Located about an hour northeast of Atlanta, on the banks of Lake Lanier in Gainesville, Georgia, by Bill’s Place provides safe and structured sober living and transitional care for men, with a particular focus on criminal justice clients. Founded in 1991, the house appears to have been named after one of AA’s founders, Bill Wilson. In fact, the founder Vivienne Long-Speer, who has been clean and sober since July 5, 1979, opened Bill’s Place to honor her brother Bill’s memory. Her brother overdosed on heroin, and that tragic event triggered her desire to be of service to men who want to change their lives after they leave prison.
Accommodations and Amenities
Bill’s Place accommodates ten men, inside a quaint single family home, which is more than 70 years old. The house has a spacious private backyard and a front porch. The yard includes a vegetable garden, which grows fresh tomatoes and peppers during the summer. There are two men housed per room, which includes bunk beds, dressers and nightstands. The house contains two full baths.
The fully equipped kitchen is stocked with food. All meals are provided, and prepared by a cook. Clients eat on their own schedule for breakfasts and lunches, but at night, they dine family style. A favorite Sunday night entrée includes pork roast, veggies, fresh salad and biscuits. Additionally, dinners are is set aside for residents who work late night shifts.
Amenities include Wi-Fi, cable TV, laundry facilities and a work out room, which includes a punching bag. Clients are also provided with bicycles, as well as lock and keys. Smoking is permitted outside in designated areas only. Staff lives on the premises, along with two rescue dogs, a pit bull named Gilbert and a dachshund named Buster. A house manager, along with Long-Speer live on the premises, and oversee operations.
Rules and Regulations
Six months before a client is released, Long-Speer meets and establishes a relationship with them inside the prison. While Long-Speer has accepted men, on a case-by-case basis who have capital offenses on their records, sex offenders will not be admitted. After they are discharged, the men leave with a $25 voucher and a plastic garbage bag full of their belongings. Long-Speer meets them at a bus stop and transports them to the house. The day of their arrival at Bill’s Place counts as the first day of their sobriety, and all clients receive a white chip at their meeting. The minimum length of stay at Bill’s Place is 12 months, but many clients have stayed up to two years.
During the first 90 days, clients are not allowed to have cell phones or laptops. At Bill’s Place, clients progress through three phases. During the first 30 days, or phase one, residents are appointed sponsors, usually men with ten years or more of sobriety, and who are active in a 12-step program of recovery. The sponsors work closely with residents. During phase one, the sponsors help them complete the first three steps. Additionally, the men become gainfully employed during this time. Bill’s Place partners with an employment agency, which helps them get work.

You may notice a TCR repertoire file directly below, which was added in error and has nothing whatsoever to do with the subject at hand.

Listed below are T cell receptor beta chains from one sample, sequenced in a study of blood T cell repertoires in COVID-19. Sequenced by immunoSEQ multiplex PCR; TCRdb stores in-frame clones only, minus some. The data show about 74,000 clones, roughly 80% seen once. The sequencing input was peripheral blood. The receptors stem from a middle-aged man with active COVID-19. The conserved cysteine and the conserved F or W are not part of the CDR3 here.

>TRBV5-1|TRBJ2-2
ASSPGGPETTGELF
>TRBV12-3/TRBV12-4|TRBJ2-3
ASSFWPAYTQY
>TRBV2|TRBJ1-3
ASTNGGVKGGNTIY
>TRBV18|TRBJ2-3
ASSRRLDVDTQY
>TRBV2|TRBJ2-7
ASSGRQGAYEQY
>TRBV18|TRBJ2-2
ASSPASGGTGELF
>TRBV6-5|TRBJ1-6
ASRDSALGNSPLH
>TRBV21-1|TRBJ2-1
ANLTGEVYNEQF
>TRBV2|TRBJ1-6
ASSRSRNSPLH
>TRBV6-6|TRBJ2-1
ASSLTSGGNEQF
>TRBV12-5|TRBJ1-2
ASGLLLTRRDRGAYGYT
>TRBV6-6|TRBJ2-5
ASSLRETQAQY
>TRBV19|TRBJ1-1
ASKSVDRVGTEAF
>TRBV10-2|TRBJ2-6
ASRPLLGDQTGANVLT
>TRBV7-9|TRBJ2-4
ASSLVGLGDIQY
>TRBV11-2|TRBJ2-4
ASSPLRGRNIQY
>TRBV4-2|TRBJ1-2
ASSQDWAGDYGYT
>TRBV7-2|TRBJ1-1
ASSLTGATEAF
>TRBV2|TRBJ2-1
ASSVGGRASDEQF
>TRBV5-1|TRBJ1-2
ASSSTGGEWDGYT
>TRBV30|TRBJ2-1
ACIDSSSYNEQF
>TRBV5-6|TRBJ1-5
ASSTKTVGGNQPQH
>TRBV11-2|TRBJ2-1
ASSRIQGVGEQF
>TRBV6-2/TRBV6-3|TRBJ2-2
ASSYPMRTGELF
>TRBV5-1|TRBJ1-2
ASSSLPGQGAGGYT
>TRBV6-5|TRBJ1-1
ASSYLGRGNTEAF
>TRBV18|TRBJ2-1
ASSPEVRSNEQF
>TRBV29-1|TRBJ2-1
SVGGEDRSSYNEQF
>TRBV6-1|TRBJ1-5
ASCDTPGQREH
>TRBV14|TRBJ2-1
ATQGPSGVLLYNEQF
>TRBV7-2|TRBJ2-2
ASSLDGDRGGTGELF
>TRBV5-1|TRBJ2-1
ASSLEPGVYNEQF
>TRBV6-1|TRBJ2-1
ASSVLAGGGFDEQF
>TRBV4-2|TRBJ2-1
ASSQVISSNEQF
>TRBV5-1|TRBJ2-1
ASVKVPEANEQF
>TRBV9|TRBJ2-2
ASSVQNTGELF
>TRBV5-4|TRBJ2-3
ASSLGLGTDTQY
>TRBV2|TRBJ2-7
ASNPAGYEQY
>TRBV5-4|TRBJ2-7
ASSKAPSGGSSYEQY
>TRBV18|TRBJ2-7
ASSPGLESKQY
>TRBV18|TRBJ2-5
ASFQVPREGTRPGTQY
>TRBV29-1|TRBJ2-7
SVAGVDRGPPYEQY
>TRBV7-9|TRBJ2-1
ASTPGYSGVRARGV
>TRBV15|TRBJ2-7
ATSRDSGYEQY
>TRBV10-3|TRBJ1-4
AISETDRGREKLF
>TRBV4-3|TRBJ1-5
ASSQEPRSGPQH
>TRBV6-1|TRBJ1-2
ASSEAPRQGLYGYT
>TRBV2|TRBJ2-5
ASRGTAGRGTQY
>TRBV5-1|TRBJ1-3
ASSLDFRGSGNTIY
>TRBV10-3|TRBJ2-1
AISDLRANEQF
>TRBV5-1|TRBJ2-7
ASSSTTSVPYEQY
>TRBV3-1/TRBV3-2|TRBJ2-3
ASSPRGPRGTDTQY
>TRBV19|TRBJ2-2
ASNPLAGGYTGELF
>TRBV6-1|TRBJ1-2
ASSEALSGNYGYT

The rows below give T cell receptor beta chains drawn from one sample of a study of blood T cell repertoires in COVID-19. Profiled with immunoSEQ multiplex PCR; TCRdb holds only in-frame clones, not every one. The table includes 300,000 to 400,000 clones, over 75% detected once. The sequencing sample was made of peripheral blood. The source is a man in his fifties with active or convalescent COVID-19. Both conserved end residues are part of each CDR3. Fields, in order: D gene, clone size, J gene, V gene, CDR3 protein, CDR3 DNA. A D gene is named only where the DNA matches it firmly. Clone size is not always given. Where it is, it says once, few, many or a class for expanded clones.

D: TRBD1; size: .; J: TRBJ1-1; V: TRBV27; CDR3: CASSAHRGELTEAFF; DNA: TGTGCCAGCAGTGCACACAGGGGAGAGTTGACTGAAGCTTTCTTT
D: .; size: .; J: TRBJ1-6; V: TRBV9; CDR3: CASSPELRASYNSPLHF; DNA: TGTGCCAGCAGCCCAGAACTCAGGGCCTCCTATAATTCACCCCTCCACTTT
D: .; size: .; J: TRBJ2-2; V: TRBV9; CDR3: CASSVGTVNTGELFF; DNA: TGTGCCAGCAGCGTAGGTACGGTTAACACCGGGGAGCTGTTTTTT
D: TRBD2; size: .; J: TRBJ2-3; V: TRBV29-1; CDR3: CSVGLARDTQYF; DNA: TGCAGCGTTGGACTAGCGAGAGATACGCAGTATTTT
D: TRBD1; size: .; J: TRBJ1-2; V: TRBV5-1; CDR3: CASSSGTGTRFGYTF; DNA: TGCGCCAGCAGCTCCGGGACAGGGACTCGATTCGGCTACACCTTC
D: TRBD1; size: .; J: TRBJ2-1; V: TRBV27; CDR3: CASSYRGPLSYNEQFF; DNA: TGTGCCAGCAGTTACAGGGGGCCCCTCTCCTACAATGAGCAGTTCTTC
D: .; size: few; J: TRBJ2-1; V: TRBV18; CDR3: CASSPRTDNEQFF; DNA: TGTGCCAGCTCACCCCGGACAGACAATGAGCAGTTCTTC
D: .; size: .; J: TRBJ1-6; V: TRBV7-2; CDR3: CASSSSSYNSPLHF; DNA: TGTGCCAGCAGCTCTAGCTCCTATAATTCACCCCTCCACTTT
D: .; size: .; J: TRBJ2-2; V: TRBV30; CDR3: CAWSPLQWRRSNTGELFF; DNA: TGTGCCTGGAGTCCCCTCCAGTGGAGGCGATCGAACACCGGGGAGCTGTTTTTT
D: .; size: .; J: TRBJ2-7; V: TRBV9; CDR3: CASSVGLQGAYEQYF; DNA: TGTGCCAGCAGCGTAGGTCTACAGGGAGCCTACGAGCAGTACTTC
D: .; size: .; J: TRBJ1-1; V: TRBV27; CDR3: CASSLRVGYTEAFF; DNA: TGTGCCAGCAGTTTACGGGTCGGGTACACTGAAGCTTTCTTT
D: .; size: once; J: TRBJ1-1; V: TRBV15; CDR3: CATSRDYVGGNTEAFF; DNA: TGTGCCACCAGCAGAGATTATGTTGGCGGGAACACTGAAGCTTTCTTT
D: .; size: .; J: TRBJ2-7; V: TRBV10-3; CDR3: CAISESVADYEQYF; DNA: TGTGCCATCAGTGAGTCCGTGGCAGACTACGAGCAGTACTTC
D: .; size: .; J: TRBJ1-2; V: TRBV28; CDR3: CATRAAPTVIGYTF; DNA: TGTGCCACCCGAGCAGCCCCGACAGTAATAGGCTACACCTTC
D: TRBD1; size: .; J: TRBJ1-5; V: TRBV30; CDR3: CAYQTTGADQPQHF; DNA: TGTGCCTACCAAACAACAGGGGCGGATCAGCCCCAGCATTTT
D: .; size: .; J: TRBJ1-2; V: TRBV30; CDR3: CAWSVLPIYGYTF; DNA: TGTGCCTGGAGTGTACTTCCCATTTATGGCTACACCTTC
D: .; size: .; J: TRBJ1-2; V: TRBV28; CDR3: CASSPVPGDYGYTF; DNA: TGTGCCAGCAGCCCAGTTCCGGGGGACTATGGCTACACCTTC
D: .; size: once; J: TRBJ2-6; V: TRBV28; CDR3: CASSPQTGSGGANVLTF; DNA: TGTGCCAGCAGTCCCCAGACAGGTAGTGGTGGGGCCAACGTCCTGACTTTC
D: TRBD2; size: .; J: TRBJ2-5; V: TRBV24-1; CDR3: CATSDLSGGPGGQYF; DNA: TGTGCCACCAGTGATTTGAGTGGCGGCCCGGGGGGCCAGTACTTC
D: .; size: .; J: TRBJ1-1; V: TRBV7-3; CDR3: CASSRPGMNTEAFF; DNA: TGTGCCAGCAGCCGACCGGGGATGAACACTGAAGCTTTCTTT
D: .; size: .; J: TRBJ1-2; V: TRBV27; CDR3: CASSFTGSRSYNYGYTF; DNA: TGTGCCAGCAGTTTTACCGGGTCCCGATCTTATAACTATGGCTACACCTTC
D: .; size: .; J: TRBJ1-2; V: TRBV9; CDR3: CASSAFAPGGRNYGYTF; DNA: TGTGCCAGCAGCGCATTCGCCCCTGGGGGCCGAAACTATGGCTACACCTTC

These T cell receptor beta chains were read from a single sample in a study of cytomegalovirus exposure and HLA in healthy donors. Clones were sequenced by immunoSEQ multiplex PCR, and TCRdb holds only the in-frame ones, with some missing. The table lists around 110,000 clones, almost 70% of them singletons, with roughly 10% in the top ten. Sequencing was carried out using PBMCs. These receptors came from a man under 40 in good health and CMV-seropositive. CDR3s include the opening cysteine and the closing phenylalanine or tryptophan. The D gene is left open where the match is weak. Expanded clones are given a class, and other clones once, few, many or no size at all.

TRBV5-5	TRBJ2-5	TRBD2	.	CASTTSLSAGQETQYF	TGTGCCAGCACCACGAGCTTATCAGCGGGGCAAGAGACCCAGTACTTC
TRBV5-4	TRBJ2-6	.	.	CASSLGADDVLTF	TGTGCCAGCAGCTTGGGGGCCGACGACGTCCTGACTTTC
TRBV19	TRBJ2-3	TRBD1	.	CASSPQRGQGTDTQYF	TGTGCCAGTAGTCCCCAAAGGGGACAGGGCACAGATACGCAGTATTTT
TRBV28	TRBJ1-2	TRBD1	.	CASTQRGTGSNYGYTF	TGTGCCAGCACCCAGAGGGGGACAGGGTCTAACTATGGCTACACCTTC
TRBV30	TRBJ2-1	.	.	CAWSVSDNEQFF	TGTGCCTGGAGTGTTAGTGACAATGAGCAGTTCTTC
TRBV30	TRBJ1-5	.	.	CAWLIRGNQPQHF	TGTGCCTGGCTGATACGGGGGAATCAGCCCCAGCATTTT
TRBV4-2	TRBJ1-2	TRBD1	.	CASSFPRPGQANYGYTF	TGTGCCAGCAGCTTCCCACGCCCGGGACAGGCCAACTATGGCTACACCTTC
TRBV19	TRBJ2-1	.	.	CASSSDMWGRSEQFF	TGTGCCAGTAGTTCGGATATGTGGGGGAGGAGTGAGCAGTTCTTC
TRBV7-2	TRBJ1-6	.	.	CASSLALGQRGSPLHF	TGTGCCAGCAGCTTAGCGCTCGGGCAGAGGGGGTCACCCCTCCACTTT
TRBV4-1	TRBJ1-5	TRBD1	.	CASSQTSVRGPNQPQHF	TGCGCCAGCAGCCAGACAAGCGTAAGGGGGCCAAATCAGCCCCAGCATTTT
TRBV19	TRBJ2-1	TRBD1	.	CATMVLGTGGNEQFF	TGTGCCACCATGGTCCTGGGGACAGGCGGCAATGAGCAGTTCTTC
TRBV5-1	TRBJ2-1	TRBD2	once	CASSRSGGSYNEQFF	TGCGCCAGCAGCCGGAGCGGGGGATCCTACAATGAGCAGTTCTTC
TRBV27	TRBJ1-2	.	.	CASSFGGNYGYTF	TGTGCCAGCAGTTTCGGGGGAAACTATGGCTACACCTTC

During phase two, which lasts up to the sixth month, residents complete the fourth, fifth and sixth steps. During the first two phases, residents travel in pairs, when they leave the house for store outings, including trips to Wal-Mart. Phase three which lasts from nine months to a year, includes residents completing all their steps, maintaining recovery protocols and working. At Bill’s Place, residents participate in the Matrix Model. They attend an Intensive Outpatient Program (IOP) program during the first two phases, and participate in group therapy on the premises. Group topics include relapse prevention, anger management, and domestic violence which focuses on helping batterers. Men are provided with reading and writing assignments. Other weekly requirements include attending five 12-step meetings, performing household chores and being at the house meeting. Random drug and alcohol testing is conducted. At Bill’s Place, residents who relapse are dealt with on a case-by-case basis. The curfew is 11 pm seven days a week, but clients who work late night shifts are exempt.
Other services provided include psychiatric referrals for clients with co-occurring disorders. Benzodiazepines are not permitted on the premises. Long-Speer assists clients with legal issues, and accompanies them to court, if necessary.
The 30-day cost is $900. The entrance fee is $550, and $400 is refundable after one month. The cost also includes some tobacco products.
Long-Speer loves what she does, and truly cares about her clients. Bill’s Place fulfills a much-needed demand and gives criminal justice clients, who are serious about staying clean and sober, a second chance. This is a great choice for those seeking to rebuild their lives after prison. Bill’s Place does not disclose their address, for the privacy and safety of their clients.
Bill’s Place, Inc.
PO Box 370
Gainesville, GA 30503
Do you have a complaint or review of Bill’s Place to add? Use the comments area below to add your Bill’s Place review.
Sponsored DISCLAIMER: This is a paid advertisement for California Behavioral Health, LLC, a CA licensed substance abuse treatment provider and not a service provided by The Fix. Calls to this number are answered by CBH, free and without obligation to the consumer. No one who answers the call receives a fee based upon the consumer’s choice to enter treatment. For additional info on other treatment providers and options visit www.samhsa.gov.